How Neuroscience Can Make You More Confident

Suparna malhotraCoaching, Confidence, Imposter Syndrome, Leadership, Psychology, Success, Women In Leadership0 Comments

On 8 March, at the workshop I delivered about the Imposter Syndrome one of the participants asked the question, why is it that many capable women feel a lack of confidence, and men seem to stroll through, sometimes without the necessary capabilities.

The conversation went on to discuss how we are neuroscientifically wired differently. My fascination with this topic has certainly been sparked. At another IWD events, I attended I met Ellen Ross.

Ellen is a neuroscience consultant and researcher for a global negotiation company. She teaches women how to use techniques developed through neuroscience research to negotiate better.

She can certainly talk about this much better than I can so I invited her to write for us here. Here is her article. Did I mention I find this subject fascinating?

I Feel Competent, Just Not Confident.

Research shows that confidence is just as important as competence for success at work – in fact in any area of life. That’s great news…or is it?

Extensive research has gone into investigating why there seems to be a confidence gap and how it affects professional outcomes. It has been found that men tend to overestimate their abilities while women underestimate theirs (Brend Major).

It has been proven by researchers that women tend to hold back when they are not 100% sure of the answers, whereas men overestimate their knowledge of any given situation. ‘Inaction is the natural result of low confidence. When women don’t act, when we hesitate because we aren’t sure, we hold ourselves back. However, when we do act, even without choice, we perform. Further research goes on to confirm that women’s lack of confidence results in action, therefore a great loss in productivity and output for organisations.

‘Women were found to initiate a negotiation less often compared to men, are less likely to ask and demand, and are more likely to set lower goals’ – Kolb 2009

Fortunately, neuroscience offers not only an explanation but also a solution. The beauty of practical neuroscience is understanding how we are wired and what chemical pathways are influencing our behaviour, so we can alter them. We can produce confidence naturally and create new neural pathways so this behaviour becomes instinctive and easier in the future.

All we need to do is give you a D.O.S.E of confidence.

D- Dopamine: a neurotransmitter associated with rewards, specifically with the expectation of a reward over actually obtaining the reward itself. Our brain will actively seek out dopamine. Give into your brains cravings and reward it with an endogenous release of dopamine before your next meeting.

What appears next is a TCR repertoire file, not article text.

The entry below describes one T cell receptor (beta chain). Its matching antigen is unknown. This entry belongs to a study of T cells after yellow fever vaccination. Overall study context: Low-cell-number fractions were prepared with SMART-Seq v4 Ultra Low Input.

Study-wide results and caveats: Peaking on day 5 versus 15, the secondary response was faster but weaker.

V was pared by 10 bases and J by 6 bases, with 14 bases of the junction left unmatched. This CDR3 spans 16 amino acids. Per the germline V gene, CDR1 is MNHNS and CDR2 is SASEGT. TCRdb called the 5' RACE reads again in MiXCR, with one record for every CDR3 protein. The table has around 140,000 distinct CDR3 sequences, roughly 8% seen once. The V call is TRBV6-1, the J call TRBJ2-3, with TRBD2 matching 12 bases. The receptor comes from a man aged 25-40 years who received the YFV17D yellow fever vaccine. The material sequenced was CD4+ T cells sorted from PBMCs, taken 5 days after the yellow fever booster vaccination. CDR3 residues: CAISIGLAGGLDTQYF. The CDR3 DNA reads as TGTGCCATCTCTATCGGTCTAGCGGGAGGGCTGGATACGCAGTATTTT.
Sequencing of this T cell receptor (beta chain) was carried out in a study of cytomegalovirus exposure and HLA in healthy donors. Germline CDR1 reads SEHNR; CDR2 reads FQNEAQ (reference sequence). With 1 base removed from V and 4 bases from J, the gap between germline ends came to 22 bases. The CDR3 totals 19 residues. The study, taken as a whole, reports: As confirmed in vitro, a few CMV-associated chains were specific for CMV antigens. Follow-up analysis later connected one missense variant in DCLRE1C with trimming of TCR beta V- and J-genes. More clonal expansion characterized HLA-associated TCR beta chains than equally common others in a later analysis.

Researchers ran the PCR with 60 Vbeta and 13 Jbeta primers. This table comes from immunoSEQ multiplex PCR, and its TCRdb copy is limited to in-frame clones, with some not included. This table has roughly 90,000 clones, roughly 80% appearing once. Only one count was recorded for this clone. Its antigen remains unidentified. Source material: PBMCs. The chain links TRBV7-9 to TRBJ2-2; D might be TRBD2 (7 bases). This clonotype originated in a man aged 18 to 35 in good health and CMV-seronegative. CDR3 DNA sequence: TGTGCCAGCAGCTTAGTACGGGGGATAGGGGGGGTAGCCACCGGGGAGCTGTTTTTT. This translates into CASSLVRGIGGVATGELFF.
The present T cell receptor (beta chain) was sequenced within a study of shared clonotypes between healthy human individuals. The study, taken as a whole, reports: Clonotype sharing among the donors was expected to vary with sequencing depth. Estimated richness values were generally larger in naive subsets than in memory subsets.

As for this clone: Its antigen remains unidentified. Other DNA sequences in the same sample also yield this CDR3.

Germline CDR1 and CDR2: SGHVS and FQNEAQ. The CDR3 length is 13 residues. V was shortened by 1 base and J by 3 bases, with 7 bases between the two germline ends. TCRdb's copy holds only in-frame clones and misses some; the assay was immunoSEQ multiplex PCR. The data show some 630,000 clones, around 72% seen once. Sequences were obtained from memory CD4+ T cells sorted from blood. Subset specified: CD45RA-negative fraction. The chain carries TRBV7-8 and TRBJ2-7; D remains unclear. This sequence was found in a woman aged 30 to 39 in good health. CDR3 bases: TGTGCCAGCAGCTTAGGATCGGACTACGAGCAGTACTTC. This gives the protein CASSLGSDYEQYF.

You can easily manipulate the release of dopamine by setting yourself goals that are broken down and achievable. The act of crossing them off your list gives you a huge spike and floods your body with energy and excitement to continue on your goal.

‘Through my education, I didn’t just develop skills, I didn’t just develop the ability to learn, but I developed confidence.’ – Michelle Obama

O -Oxytocin; is a brain chemical that acts both as a neurotransmitter and as a hormone.  As a neurotransmitter, it communicates within the brain and as a hormone, it signals systems throughout the entire body to reward certain behaviours.

Oxytocin is often referred to as the ‘relationship’ hormone. It creates and maintains relationships through social bonds and trust.

Women [create oxytocin] naturally, and don’t give themselves credit for. Oxytocin is created, for example, when by asking others questions about themselves, by making eye contact, by hugging.

S -Serotonin; As a neurotransmitter, serotonin relays signals between neurons regulating their intensity. It regulates mood and social behaviour. if you’re in a good mood thank your serotonin, if you’re in a bad mood then blame it! It’s estimated that 90% of the body’s serotonin is made in your gut, which scientists are now calling our second brain. Although this is a new discovery we have long been told to trust our ‘gut feeling’.

Serotonin plays a vital part in helping us feel confident. Levels will significantly increase and flow through our body when we feel respected and important. Women produce 52% less serotonin than men. There are ways to help raise the levels, such as the visualisation techniques employed by professional elite athletes to help them towards their goals. Or recalling past successes. The brain does not distinguish between imagination and reality.

E – Endorphins; A hormonal compound that is made by the body in response to pain or extreme physical exertion. Upon it’s release we experience feelings of euphoria or natural highs, you may recognises the runner’s high. We can increase the release of endorphins before meetings by going for a run or a workout at the gym. Or indeed through meditation, which has been known to produce the same amounts as exercise.

Confidence is something we can all struggle with at times. Lack of confidence isn’t always a bad thing as it’s a clear indication that we are pushing ourselves out of our comfort zone and taking on new challenges, but this can affect our performance if we let it control us.

Counterbalance any absence of confidence with your new understanding of your biological makeup and self-prescribe your prescription of D.O.S.E.

You can find the full version of this article, as well as a biography of the writer here.

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